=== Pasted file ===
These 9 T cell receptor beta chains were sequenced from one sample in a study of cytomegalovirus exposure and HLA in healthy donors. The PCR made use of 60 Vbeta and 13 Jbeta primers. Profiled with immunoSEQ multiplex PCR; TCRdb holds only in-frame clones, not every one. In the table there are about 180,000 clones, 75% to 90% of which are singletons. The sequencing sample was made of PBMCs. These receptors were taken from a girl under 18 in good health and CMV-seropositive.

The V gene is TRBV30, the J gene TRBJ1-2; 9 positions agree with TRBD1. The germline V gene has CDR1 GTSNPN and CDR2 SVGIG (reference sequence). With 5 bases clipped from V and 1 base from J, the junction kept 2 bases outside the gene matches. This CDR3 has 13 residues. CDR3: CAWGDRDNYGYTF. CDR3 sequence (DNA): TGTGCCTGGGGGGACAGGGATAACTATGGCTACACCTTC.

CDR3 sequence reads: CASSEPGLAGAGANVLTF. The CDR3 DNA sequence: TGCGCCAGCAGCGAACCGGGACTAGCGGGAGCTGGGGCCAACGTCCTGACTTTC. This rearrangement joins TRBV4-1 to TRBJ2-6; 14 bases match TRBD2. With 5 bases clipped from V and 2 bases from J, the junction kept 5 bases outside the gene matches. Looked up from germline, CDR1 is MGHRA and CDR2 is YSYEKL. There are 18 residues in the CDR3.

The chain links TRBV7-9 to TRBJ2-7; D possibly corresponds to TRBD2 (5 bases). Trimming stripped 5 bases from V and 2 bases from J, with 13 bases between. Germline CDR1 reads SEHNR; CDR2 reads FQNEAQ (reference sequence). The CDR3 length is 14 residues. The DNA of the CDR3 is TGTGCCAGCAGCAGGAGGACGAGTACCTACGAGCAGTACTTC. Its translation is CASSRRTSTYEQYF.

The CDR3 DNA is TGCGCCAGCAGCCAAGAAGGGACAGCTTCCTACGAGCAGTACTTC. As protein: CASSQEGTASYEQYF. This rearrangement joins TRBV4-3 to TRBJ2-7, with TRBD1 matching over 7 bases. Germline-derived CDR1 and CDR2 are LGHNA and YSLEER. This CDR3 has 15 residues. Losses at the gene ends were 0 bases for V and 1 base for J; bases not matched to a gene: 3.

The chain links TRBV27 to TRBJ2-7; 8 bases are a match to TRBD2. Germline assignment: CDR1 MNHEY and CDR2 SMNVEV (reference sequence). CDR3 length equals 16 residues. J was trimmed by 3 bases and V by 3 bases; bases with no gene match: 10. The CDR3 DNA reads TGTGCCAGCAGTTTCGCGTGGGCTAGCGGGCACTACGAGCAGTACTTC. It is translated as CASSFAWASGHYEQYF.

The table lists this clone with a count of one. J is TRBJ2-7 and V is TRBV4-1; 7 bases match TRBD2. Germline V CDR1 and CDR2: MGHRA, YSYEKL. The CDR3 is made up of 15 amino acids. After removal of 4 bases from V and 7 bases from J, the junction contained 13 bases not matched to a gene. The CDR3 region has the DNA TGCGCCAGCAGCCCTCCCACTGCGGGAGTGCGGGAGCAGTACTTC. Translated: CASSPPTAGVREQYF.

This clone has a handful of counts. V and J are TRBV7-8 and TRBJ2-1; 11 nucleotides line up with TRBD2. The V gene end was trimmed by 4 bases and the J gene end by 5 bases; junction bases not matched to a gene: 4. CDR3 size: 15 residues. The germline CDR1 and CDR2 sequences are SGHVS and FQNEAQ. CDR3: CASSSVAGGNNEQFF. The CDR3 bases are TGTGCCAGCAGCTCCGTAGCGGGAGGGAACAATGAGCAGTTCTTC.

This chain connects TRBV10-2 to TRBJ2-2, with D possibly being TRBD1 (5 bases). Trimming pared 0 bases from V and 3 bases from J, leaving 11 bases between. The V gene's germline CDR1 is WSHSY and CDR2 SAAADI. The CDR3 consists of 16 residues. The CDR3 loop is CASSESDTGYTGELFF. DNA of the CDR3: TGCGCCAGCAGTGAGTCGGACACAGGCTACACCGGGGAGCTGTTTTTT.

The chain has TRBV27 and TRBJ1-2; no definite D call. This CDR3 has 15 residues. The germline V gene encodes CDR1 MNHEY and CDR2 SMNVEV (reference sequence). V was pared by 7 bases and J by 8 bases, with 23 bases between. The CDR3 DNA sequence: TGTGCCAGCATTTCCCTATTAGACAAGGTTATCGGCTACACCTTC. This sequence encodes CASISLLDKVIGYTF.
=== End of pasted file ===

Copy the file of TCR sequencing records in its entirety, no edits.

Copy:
These 9 T cell receptor beta chains were sequenced from one sample in a study of cytomegalovirus exposure and HLA in healthy donors. The PCR made use of 60 Vbeta and 13 Jbeta primers. Profiled with immunoSEQ multiplex PCR; TCRdb holds only in-frame clones, not every one. In the table there are about 180,000 clones, 75% to 90% of which are singletons. The sequencing sample was made of PBMCs. These receptors were taken from a girl under 18 in good health and CMV-seropositive.

The V gene is TRBV30, the J gene TRBJ1-2; 9 positions agree with TRBD1. The germline V gene has CDR1 GTSNPN and CDR2 SVGIG (reference sequence). With 5 bases clipped from V and 1 base from J, the junction kept 2 bases outside the gene matches. This CDR3 has 13 residues. CDR3: CAWGDRDNYGYTF. CDR3 sequence (DNA): TGTGCCTGGGGGGACAGGGATAACTATGGCTACACCTTC.

CDR3 sequence reads: CASSEPGLAGAGANVLTF. The CDR3 DNA sequence: TGCGCCAGCAGCGAACCGGGACTAGCGGGAGCTGGGGCCAACGTCCTGACTTTC. This rearrangement joins TRBV4-1 to TRBJ2-6; 14 bases match TRBD2. With 5 bases clipped from V and 2 bases from J, the junction kept 5 bases outside the gene matches. Looked up from germline, CDR1 is MGHRA and CDR2 is YSYEKL. There are 18 residues in the CDR3.

The chain links TRBV7-9 to TRBJ2-7; D possibly corresponds to TRBD2 (5 bases). Trimming stripped 5 bases from V and 2 bases from J, with 13 bases between. Germline CDR1 reads SEHNR; CDR2 reads FQNEAQ (reference sequence). The CDR3 length is 14 residues. The DNA of the CDR3 is TGTGCCAGCAGCAGGAGGACGAGTACCTACGAGCAGTACTTC. Its translation is CASSRRTSTYEQYF.

The CDR3 DNA is TGCGCCAGCAGCCAAGAAGGGACAGCTTCCTACGAGCAGTACTTC. As protein: CASSQEGTASYEQYF. This rearrangement joins TRBV4-3 to TRBJ2-7, with TRBD1 matching over 7 bases. Germline-derived CDR1 and CDR2 are LGHNA and YSLEER. This CDR3 has 15 residues. Losses at the gene ends were 0 bases for V and 1 base for J; bases not matched to a gene: 3.

The chain links TRBV27 to TRBJ2-7; 8 bases are a match to TRBD2. Germline assignment: CDR1 MNHEY and CDR2 SMNVEV (reference sequence). CDR3 length equals 16 residues. J was trimmed by 3 bases and V by 3 bases; bases with no gene match: 10. The CDR3 DNA reads TGTGCCAGCAGTTTCGCGTGGGCTAGCGGGCACTACGAGCAGTACTTC. It is translated as CASSFAWASGHYEQYF.

The table lists this clone with a count of one. J is TRBJ2-7 and V is TRBV4-1; 7 bases match TRBD2. Germline V CDR1 and CDR2: MGHRA, YSYEKL. The CDR3 is made up of 15 amino acids. After removal of 4 bases from V and 7 bases from J, the junction contained 13 bases not matched to a gene. The CDR3 region has the DNA TGCGCCAGCAGCCCTCCCACTGCGGGAGTGCGGGAGCAGTACTTC. Translated: CASSPPTAGVREQYF.

This clone has a handful of counts. V and J are TRBV7-8 and TRBJ2-1; 11 nucleotides line up with TRBD2. The V gene end was trimmed by 4 bases and the J gene end by 5 bases; junction bases not matched to a gene: 4. CDR3 size: 15 residues. The germline CDR1 and CDR2 sequences are SGHVS and FQNEAQ. CDR3: CASSSVAGGNNEQFF. The CDR3 bases are TGTGCCAGCAGCTCCGTAGCGGGAGGGAACAATGAGCAGTTCTTC.

This chain connects TRBV10-2 to TRBJ2-2, with D possibly being TRBD1 (5 bases). Trimming pared 0 bases from V and 3 bases from J, leaving 11 bases between. The V gene's germline CDR1 is WSHSY and CDR2 SAAADI. The CDR3 consists of 16 residues. The CDR3 loop is CASSESDTGYTGELFF. DNA of the CDR3: TGCGCCAGCAGTGAGTCGGACACAGGCTACACCGGGGAGCTGTTTTTT.

The chain has TRBV27 and TRBJ1-2; no definite D call. This CDR3 has 15 residues. The germline V gene encodes CDR1 MNHEY and CDR2 SMNVEV (reference sequence). V was pared by 7 bases and J by 8 bases, with 23 bases between. The CDR3 DNA sequence: TGTGCCAGCATTTCCCTATTAGACAAGGTTATCGGCTACACCTTC. This sequence encodes CASISLLDKVIGYTF.